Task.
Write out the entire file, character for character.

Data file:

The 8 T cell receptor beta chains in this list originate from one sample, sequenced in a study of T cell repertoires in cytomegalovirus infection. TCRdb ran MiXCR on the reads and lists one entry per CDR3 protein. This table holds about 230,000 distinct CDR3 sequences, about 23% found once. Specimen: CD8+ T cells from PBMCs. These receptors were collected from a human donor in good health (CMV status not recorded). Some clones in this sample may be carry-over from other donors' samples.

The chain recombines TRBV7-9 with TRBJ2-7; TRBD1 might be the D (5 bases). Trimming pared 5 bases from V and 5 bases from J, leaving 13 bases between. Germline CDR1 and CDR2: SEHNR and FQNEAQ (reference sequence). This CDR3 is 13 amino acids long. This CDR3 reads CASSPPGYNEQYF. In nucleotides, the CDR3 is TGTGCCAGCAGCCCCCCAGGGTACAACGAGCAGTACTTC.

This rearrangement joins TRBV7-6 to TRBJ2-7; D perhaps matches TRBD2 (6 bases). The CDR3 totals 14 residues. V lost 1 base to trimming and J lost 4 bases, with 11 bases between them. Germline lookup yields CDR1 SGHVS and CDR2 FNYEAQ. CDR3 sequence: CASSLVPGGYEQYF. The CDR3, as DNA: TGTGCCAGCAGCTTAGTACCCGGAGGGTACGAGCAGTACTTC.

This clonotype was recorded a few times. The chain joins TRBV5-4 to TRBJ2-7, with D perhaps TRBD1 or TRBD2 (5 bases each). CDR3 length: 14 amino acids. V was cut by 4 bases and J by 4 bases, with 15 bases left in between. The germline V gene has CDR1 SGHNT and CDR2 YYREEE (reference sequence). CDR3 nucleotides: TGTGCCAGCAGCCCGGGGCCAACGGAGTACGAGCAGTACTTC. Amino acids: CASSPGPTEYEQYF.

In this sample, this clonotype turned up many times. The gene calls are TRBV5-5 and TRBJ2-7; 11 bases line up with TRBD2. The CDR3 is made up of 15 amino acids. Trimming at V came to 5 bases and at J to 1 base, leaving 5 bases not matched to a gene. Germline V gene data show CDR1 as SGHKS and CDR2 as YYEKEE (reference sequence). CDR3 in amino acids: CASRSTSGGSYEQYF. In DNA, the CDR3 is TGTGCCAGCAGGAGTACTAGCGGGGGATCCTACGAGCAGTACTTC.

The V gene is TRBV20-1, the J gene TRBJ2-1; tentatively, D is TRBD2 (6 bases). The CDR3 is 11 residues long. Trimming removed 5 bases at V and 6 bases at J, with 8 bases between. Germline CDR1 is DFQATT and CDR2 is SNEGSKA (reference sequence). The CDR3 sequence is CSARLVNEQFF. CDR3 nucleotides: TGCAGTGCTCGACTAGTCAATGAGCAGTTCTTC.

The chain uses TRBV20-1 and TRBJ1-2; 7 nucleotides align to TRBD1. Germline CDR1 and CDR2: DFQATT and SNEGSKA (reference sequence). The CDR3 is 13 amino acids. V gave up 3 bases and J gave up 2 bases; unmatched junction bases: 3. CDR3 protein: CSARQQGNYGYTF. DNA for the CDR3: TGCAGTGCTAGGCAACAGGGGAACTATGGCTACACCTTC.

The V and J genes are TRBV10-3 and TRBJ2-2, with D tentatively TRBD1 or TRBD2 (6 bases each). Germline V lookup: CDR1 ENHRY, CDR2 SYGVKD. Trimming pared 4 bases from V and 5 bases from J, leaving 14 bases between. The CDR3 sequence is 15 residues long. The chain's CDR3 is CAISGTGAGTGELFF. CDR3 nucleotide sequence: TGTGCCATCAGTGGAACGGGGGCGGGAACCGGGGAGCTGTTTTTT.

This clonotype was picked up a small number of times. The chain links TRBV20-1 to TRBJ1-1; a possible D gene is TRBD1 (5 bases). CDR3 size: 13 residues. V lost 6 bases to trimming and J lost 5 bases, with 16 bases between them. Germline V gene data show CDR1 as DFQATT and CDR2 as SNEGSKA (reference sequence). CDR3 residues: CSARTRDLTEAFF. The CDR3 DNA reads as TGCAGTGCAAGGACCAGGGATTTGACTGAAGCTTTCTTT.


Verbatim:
The 8 T cell receptor beta chains in this list originate from one sample, sequenced in a study of T cell repertoires in cytomegalovirus infection. TCRdb ran MiXCR on the reads and lists one entry per CDR3 protein. This table holds about 230,000 distinct CDR3 sequences, about 23% found once. Specimen: CD8+ T cells from PBMCs. These receptors were collected from a human donor in good health (CMV status not recorded). Some clones in this sample may be carry-over from other donors' samples.

The chain recombines TRBV7-9 with TRBJ2-7; TRBD1 might be the D (5 bases). Trimming pared 5 bases from V and 5 bases from J, leaving 13 bases between. Germline CDR1 and CDR2: SEHNR and FQNEAQ (reference sequence). This CDR3 is 13 amino acids long. This CDR3 reads CASSPPGYNEQYF. In nucleotides, the CDR3 is TGTGCCAGCAGCCCCCCAGGGTACAACGAGCAGTACTTC.

This rearrangement joins TRBV7-6 to TRBJ2-7; D perhaps matches TRBD2 (6 bases). The CDR3 totals 14 residues. V lost 1 base to trimming and J lost 4 bases, with 11 bases between them. Germline lookup yields CDR1 SGHVS and CDR2 FNYEAQ. CDR3 sequence: CASSLVPGGYEQYF. The CDR3, as DNA: TGTGCCAGCAGCTTAGTACCCGGAGGGTACGAGCAGTACTTC.

This clonotype was recorded a few times. The chain joins TRBV5-4 to TRBJ2-7, with D perhaps TRBD1 or TRBD2 (5 bases each). CDR3 length: 14 amino acids. V was cut by 4 bases and J by 4 bases, with 15 bases left in between. The germline V gene has CDR1 SGHNT and CDR2 YYREEE (reference sequence). CDR3 nucleotides: TGTGCCAGCAGCCCGGGGCCAACGGAGTACGAGCAGTACTTC. Amino acids: CASSPGPTEYEQYF.

In this sample, this clonotype turned up many times. The gene calls are TRBV5-5 and TRBJ2-7; 11 bases line up with TRBD2. The CDR3 is made up of 15 amino acids. Trimming at V came to 5 bases and at J to 1 base, leaving 5 bases not matched to a gene. Germline V gene data show CDR1 as SGHKS and CDR2 as YYEKEE (reference sequence). CDR3 in amino acids: CASRSTSGGSYEQYF. In DNA, the CDR3 is TGTGCCAGCAGGAGTACTAGCGGGGGATCCTACGAGCAGTACTTC.

The V gene is TRBV20-1, the J gene TRBJ2-1; tentatively, D is TRBD2 (6 bases). The CDR3 is 11 residues long. Trimming removed 5 bases at V and 6 bases at J, with 8 bases between. Germline CDR1 is DFQATT and CDR2 is SNEGSKA (reference sequence). The CDR3 sequence is CSARLVNEQFF. CDR3 nucleotides: TGCAGTGCTCGACTAGTCAATGAGCAGTTCTTC.

The chain uses TRBV20-1 and TRBJ1-2; 7 nucleotides align to TRBD1. Germline CDR1 and CDR2: DFQATT and SNEGSKA (reference sequence). The CDR3 is 13 amino acids. V gave up 3 bases and J gave up 2 bases; unmatched junction bases: 3. CDR3 protein: CSARQQGNYGYTF. DNA for the CDR3: TGCAGTGCTAGGCAACAGGGGAACTATGGCTACACCTTC.

The V and J genes are TRBV10-3 and TRBJ2-2, with D tentatively TRBD1 or TRBD2 (6 bases each). Germline V lookup: CDR1 ENHRY, CDR2 SYGVKD. Trimming pared 4 bases from V and 5 bases from J, leaving 14 bases between. The CDR3 sequence is 15 residues long. The chain's CDR3 is CAISGTGAGTGELFF. CDR3 nucleotide sequence: TGTGCCATCAGTGGAACGGGGGCGGGAACCGGGGAGCTGTTTTTT.

This clonotype was picked up a small number of times. The chain links TRBV20-1 to TRBJ1-1; a possible D gene is TRBD1 (5 bases). CDR3 size: 13 residues. V lost 6 bases to trimming and J lost 5 bases, with 16 bases between them. Germline V gene data show CDR1 as DFQATT and CDR2 as SNEGSKA (reference sequence). CDR3 residues: CSARTRDLTEAFF. The CDR3 DNA reads as TGCAGTGCAAGGACCAGGGATTTGACTGAAGCTTTCTTT.